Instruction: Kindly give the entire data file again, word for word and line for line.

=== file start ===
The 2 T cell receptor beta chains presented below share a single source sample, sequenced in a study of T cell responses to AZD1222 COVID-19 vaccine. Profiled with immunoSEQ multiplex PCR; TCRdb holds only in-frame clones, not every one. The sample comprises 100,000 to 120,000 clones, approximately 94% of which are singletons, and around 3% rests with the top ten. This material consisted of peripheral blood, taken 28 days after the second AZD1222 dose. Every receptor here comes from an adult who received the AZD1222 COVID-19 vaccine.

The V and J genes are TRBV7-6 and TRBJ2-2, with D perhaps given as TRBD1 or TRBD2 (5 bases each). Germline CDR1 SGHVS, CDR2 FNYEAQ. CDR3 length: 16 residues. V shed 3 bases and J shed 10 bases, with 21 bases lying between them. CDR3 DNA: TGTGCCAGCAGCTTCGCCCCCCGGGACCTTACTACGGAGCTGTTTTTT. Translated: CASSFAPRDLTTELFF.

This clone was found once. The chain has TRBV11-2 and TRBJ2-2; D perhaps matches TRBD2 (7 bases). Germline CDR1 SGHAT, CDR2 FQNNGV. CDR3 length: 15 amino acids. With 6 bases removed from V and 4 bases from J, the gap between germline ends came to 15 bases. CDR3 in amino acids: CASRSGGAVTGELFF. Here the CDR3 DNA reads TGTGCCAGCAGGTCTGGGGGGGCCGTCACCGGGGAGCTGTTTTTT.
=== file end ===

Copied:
The 2 T cell receptor beta chains presented below share a single source sample, sequenced in a study of T cell responses to AZD1222 COVID-19 vaccine. Profiled with immunoSEQ multiplex PCR; TCRdb holds only in-frame clones, not every one. The sample comprises 100,000 to 120,000 clones, approximately 94% of which are singletons, and around 3% rests with the top ten. This material consisted of peripheral blood, taken 28 days after the second AZD1222 dose. Every receptor here comes from an adult who received the AZD1222 COVID-19 vaccine.

The V and J genes are TRBV7-6 and TRBJ2-2, with D perhaps given as TRBD1 or TRBD2 (5 bases each). Germline CDR1 SGHVS, CDR2 FNYEAQ. CDR3 length: 16 residues. V shed 3 bases and J shed 10 bases, with 21 bases lying between them. CDR3 DNA: TGTGCCAGCAGCTTCGCCCCCCGGGACCTTACTACGGAGCTGTTTTTT. Translated: CASSFAPRDLTTELFF.

This clone was found once. The chain has TRBV11-2 and TRBJ2-2; D perhaps matches TRBD2 (7 bases). Germline CDR1 SGHAT, CDR2 FQNNGV. CDR3 length: 15 amino acids. With 6 bases removed from V and 4 bases from J, the gap between germline ends came to 15 bases. CDR3 in amino acids: CASRSGGAVTGELFF. Here the CDR3 DNA reads TGTGCCAGCAGGTCTGGGGGGGCCGTCACCGGGGAGCTGTTTTTT.